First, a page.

NOTE: OUTSIDE ZONE BLOCKING (“60/70 OUTSIDE”): Only difference is that it is a wider reach (almost a pull) – uncovered blocker “piggybacks” covered blocker, & covered blocker reaches almost to outside armpit of DLM of DLM. Uncovered blocker will stay on a down lineman head up on covered teammate, and covered teammate comes off on Lber – “forcing the switch”.
Get your line as far off the ball as legal, & DO NOT split anyone over 18"!!!!!!!!!!!!! This does TWO THINGS: It prevents defenders from splitting our combination schemes, as well as giving our linemen more time to adjust to stunting defensive fronts!
That is it! Rep the "H---" out of it.
Should you need further help - PHONE me at 804-740-4479 today (before 10 PM/EDT), as I will not be checking this board until tomorrow!
PS: Teach this thru the "whole-part-whole" method. the base scheme is learned, then followed by individual & group drills. Lastly, the play(s) are run as an offensive unit. This style of teaching allows for total understanding.
Post by Coach Campbell on Dec 22, 2018 17:52:14 GMT
This is a very interesting topic to write about because I feel like our answers define our age; older coaches that I have worked with tend to still incorporate concepts of the “flipper” blocking style whereas younger coaches cannot fathom using anything but their hands. I actually believe that there is a need for both styles (with modifications) in today’s modern football world.
Man on Man: Big on Big (BoB)
I think that every offensive lineman needs to understand how to block in a man-on-man situation; it is the hardest to master and yet it is the basis for any successful football program. In essence, the linemen need to be able to move their opponent.
There are many techniques that are vital to the success of a man-on-man blocking but, as it applies to this discussion, none are as important as hand placement. I encourage my linemen to use what I call the “Tripod of Power”; this is where contact is made by the forehead (opponent’s chest) and hands (grabbing the interior opponent’s pads, thumbs up) at the same time. I emphasize the idea that the linemen are not strong enough to handle the full force of a defensive lineman with their hands alone. They must use their body (individual weight, legs, and feet) to help them handle the force coming at them.
This technique is wonderful at getting movement but is limited by the fact it requires the head to stay on the opponent's chest until the movement has been established. Once the opponent is driven back, the linemen’s arms are to be extended in order to control, and see the needed direction.
This style of blocking is used for plays that typically are straightforward in nature; dive, power, trap, play-action passing.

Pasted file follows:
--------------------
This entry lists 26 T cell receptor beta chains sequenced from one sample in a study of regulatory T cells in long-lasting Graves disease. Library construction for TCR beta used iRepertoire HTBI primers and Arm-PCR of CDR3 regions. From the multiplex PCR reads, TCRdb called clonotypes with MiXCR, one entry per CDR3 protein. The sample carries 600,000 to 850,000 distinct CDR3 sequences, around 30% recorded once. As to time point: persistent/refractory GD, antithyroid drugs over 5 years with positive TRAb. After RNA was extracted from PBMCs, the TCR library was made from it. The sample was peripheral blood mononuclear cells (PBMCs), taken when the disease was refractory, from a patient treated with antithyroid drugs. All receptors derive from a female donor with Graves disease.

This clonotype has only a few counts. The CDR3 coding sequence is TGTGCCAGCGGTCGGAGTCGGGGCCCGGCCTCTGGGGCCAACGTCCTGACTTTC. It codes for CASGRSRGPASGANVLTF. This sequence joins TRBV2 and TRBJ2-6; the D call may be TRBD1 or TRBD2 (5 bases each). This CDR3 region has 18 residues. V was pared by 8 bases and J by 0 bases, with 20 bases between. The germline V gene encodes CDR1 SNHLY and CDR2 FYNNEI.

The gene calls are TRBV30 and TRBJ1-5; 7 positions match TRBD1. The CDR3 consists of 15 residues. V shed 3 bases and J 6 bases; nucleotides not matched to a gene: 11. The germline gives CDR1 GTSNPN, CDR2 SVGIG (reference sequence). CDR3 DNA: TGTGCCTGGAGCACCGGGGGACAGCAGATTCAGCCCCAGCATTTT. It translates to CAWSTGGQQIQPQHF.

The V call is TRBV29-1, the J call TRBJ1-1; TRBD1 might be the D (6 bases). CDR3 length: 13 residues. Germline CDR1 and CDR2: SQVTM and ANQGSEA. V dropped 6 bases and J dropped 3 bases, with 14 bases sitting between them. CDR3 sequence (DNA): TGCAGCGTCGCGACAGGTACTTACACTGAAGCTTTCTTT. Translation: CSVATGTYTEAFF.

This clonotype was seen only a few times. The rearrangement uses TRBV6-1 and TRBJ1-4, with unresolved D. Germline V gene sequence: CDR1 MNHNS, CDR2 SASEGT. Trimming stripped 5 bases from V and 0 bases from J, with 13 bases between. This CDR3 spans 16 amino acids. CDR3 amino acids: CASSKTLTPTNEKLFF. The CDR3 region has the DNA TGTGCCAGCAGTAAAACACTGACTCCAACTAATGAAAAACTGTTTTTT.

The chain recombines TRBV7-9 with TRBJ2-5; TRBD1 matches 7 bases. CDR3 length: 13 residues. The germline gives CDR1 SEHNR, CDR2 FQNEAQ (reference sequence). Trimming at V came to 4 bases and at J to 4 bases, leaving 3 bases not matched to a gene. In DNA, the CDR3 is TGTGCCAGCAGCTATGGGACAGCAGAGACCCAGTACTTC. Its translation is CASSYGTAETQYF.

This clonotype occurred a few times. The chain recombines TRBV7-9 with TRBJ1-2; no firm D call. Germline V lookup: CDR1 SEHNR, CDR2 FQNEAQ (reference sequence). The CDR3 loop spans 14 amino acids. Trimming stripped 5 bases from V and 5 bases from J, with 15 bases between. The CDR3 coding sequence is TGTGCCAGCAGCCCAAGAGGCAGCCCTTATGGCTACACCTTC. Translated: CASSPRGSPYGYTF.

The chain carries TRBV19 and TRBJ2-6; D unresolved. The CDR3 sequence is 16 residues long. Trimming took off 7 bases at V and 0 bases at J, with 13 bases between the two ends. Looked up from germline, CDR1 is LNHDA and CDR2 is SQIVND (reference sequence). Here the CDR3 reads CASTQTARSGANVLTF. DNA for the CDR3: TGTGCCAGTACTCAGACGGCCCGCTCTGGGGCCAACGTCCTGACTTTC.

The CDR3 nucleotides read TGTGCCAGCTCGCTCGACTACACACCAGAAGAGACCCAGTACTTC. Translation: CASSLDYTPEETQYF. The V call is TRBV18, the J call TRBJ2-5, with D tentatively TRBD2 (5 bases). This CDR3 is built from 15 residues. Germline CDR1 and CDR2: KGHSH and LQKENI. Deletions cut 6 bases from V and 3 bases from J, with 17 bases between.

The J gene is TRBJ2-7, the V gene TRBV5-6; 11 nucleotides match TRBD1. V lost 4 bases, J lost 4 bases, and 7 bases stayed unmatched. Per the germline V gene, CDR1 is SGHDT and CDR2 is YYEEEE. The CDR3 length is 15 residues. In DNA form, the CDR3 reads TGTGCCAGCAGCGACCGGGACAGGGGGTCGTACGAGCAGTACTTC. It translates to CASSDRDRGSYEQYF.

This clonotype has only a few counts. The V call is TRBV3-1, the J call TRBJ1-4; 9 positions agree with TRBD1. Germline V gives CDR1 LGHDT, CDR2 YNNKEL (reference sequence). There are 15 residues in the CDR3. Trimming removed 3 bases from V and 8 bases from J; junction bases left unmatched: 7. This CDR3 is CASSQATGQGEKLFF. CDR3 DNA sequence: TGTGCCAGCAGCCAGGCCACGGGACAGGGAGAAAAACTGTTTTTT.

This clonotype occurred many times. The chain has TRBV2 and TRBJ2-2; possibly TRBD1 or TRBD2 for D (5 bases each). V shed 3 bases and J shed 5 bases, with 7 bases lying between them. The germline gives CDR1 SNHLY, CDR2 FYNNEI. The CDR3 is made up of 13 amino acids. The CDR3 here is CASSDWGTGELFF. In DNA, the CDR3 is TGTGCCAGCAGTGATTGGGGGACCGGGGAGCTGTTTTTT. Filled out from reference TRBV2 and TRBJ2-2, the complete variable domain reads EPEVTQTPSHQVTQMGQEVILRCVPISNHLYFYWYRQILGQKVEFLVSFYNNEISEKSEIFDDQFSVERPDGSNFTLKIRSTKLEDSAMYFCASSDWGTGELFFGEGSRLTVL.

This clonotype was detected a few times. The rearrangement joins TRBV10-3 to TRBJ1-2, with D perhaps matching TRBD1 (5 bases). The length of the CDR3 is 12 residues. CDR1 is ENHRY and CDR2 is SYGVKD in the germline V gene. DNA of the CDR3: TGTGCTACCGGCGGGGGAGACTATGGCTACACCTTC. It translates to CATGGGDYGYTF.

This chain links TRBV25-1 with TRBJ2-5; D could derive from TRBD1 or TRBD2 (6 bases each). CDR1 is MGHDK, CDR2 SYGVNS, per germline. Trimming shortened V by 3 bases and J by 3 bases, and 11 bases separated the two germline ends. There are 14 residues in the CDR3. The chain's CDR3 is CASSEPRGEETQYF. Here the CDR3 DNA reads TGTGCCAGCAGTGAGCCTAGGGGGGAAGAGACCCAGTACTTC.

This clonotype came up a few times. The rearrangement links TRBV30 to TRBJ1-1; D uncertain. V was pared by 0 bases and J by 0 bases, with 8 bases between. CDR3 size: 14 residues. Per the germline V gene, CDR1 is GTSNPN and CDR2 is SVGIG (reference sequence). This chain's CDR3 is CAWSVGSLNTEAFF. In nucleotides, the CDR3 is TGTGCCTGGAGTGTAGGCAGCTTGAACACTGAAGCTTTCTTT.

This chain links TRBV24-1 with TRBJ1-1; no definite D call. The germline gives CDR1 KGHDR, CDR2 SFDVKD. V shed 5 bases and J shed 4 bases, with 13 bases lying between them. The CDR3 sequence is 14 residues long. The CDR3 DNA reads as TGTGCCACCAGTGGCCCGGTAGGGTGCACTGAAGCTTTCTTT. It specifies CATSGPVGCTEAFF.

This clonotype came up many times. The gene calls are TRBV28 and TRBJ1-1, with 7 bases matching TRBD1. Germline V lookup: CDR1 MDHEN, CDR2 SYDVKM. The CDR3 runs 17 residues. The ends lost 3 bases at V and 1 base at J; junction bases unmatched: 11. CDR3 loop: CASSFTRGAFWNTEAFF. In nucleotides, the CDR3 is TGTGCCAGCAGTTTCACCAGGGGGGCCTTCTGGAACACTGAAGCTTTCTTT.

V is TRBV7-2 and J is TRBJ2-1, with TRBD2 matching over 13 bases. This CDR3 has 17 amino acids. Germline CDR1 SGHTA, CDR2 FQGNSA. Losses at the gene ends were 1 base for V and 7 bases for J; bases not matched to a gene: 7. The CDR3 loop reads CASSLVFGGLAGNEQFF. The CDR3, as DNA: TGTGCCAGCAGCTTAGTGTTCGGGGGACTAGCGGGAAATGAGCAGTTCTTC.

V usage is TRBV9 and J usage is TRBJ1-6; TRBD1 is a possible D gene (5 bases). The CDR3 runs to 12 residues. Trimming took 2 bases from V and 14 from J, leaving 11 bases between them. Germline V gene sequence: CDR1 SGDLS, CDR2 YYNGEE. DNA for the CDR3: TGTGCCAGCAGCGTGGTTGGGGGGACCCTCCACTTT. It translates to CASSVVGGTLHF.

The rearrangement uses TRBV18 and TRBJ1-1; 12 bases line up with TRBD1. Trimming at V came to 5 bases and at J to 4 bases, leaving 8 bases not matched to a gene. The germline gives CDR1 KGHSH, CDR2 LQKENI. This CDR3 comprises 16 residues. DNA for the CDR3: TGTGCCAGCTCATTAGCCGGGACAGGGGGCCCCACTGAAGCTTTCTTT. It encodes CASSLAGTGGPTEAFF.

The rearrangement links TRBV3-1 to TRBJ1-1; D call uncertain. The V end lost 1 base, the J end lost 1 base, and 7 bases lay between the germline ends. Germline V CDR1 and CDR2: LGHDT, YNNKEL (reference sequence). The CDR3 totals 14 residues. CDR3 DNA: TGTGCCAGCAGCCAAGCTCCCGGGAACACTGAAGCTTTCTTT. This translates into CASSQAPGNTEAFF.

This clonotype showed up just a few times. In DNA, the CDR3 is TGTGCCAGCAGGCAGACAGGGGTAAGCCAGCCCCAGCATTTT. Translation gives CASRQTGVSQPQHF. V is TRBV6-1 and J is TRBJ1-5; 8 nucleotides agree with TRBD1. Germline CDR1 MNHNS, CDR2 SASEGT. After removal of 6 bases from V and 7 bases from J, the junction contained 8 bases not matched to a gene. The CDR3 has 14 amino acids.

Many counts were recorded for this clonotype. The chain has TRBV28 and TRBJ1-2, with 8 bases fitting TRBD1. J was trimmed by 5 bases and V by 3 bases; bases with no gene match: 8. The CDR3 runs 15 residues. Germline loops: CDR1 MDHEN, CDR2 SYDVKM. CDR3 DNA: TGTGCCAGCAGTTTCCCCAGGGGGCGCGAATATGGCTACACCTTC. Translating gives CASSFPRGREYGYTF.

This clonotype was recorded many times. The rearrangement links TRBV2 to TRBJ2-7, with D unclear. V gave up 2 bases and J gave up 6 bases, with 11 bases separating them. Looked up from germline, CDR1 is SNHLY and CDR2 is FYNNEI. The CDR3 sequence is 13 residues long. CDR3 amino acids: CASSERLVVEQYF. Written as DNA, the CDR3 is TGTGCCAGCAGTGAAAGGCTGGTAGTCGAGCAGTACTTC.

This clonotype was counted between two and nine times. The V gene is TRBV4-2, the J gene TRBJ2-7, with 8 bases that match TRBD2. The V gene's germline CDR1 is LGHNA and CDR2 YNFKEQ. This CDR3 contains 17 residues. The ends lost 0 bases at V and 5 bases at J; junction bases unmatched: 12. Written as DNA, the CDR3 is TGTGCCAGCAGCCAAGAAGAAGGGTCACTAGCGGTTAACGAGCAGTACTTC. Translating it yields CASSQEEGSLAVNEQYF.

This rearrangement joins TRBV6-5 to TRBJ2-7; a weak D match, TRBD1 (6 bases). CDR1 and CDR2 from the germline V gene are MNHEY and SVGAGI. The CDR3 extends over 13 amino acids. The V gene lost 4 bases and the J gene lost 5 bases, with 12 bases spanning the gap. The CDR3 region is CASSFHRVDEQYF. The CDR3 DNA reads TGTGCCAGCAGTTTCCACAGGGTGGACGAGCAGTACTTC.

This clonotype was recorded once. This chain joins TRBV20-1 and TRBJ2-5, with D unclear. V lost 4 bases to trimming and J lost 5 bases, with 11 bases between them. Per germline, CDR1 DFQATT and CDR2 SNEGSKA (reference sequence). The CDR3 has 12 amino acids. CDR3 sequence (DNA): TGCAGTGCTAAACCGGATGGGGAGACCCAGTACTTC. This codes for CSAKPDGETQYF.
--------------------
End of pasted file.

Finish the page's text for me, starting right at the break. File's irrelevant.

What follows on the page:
This technique requires great hand placement, fabulous footwork, and communication among the linemen. I use zone blocking when it comes to plays that are lateral; sweep, stretch, roll out, and certain pass protections. I think this style of blocking is very useful in the fact that the players head is already up and it is easier to see what is going on around them.
I find the challenge with this type of blocking is that it is harder to get the proper angle to drive block. If my team need “tough yards” I would not call a play that required zone blocking.
I actually think both techniques are of value and should be used frequently; especially as it applies to “front side” blocking and “backside” blocking. The “front side” blocking is typically more of the man-on-man concept whereas the “backside” blocking is more of the zone concept.
An example of this comes when we run a power play to the right. Our focus is to get movement by our linemen on the right side in order to create space for the running back. This movement requires a direct push from our center, right guard and tackle; this can be most effective by using the man-on-man technique. On the “backside” of the play we are concerned with getting to the linebackers and so we use the Zone blocking technique; we are trying to cut off the defensive tackle and backside linebacker. We don’t care who gets what as long as they are both accounted for.
I have to acknowledge that I am totally biased towards an offense that is run oriented. My whole playing, and coaching, career is based upon running the ball to control the clock and set up for the passing game. In today’s modern football, many would argue that the same “push” can be accomplished in a zone blocking technique as with a “man-to-man” technique. While we could debate the finer points of this discussion for years, ultimately what matters is that a coach develops a philosophy that works for them and stays true to it, regardless of what others say or think.